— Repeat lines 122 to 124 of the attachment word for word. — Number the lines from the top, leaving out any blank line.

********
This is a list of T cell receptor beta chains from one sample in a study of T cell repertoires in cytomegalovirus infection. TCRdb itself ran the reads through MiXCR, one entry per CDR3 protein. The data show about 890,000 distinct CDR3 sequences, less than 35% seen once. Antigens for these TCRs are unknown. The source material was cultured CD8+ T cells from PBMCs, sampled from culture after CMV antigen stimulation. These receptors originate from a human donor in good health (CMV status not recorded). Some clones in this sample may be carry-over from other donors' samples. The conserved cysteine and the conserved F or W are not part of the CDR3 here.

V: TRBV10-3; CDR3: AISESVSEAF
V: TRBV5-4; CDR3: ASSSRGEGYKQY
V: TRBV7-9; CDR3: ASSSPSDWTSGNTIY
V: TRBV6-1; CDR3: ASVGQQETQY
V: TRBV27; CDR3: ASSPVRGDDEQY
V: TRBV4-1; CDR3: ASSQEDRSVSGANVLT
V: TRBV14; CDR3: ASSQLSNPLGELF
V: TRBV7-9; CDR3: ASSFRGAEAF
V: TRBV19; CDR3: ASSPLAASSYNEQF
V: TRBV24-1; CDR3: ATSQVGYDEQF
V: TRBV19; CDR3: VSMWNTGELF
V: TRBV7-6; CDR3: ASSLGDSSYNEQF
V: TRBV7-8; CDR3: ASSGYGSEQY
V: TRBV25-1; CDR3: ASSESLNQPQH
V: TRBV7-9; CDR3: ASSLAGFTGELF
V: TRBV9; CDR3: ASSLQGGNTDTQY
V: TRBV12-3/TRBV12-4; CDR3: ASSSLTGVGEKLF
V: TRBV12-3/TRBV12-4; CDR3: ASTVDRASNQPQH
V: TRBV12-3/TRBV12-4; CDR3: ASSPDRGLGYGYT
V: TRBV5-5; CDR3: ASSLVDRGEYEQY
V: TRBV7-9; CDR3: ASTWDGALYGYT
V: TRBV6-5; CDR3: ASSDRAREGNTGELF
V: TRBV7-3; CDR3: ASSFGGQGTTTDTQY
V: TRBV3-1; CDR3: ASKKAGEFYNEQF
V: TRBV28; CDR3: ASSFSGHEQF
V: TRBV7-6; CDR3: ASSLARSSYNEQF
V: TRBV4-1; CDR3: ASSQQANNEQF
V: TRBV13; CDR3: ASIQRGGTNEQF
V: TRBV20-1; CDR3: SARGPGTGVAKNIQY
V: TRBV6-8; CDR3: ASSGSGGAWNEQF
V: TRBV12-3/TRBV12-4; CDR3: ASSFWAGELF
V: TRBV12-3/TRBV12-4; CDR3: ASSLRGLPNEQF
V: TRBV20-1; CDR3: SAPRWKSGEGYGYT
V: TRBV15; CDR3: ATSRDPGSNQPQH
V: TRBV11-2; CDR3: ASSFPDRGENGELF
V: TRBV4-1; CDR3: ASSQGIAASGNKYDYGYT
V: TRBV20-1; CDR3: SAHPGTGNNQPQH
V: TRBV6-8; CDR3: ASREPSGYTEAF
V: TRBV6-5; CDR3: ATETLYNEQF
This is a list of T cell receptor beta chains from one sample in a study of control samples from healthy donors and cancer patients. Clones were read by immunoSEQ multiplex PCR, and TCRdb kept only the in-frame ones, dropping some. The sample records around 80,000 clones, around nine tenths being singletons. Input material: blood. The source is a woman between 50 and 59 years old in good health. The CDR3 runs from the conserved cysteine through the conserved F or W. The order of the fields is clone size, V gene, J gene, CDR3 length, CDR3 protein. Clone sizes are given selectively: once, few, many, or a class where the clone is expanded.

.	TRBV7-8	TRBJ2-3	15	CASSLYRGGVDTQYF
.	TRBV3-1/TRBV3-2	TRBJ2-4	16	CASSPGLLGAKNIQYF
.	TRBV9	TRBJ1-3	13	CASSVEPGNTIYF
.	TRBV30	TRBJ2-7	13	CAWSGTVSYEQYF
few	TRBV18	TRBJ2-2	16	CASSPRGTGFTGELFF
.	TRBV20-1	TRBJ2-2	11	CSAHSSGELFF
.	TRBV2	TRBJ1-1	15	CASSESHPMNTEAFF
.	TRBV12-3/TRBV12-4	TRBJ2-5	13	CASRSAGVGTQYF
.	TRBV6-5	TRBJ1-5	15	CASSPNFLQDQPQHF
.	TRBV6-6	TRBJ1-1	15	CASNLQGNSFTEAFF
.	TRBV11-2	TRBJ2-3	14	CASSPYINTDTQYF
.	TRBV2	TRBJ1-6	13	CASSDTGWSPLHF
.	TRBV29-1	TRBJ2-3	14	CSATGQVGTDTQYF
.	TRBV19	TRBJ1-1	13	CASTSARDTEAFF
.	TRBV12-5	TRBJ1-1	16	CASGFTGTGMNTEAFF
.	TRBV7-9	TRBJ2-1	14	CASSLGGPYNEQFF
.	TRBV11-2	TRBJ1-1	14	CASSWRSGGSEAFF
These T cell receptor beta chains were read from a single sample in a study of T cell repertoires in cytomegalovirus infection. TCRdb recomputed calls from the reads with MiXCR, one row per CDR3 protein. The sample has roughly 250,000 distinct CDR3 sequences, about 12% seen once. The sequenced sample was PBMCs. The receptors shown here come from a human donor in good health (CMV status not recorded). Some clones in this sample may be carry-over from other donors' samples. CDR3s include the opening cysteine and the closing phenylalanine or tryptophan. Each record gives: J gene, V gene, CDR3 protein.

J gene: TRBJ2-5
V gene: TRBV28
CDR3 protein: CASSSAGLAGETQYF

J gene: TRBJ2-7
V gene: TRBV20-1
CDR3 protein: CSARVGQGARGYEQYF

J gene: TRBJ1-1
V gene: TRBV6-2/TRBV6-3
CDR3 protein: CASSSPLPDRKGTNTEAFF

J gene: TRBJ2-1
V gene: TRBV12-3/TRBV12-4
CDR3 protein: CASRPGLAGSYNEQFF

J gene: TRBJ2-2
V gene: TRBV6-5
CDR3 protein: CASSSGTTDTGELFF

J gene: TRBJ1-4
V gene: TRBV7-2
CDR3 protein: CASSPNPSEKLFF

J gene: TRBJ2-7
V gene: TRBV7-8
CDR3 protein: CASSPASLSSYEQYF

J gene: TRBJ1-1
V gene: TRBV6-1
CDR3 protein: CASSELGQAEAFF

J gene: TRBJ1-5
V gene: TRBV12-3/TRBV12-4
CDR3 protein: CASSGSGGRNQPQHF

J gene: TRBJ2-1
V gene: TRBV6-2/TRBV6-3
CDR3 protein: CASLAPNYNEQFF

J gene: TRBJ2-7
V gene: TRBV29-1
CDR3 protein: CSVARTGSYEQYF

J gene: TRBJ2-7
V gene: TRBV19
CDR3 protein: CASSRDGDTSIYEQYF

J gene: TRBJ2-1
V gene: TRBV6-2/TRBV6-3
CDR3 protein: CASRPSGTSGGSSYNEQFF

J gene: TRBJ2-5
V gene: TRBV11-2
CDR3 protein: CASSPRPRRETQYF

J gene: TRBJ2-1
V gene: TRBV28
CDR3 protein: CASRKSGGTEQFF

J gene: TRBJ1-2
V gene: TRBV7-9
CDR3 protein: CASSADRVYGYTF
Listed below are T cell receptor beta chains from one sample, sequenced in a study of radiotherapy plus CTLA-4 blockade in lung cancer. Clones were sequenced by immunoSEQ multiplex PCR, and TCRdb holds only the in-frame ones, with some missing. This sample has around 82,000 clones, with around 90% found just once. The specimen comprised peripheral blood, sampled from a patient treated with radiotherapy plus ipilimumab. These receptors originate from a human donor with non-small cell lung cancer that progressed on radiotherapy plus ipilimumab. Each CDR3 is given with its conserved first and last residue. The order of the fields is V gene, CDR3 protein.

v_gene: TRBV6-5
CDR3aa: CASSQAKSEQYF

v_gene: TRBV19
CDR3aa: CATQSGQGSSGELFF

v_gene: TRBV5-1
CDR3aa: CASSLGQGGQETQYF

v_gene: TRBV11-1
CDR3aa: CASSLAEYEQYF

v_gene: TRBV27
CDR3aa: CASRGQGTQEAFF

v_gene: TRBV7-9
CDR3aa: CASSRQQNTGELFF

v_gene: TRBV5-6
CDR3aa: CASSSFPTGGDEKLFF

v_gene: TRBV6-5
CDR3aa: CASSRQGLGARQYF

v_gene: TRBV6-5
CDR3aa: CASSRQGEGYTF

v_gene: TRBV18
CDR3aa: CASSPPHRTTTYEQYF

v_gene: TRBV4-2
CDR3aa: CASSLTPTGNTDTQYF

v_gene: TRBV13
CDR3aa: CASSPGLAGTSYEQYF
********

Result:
CDR3aa: CASSSFPTGGDEKLFF

v_gene: TRBV6-5
CDR3aa: CASSRQGLGARQYF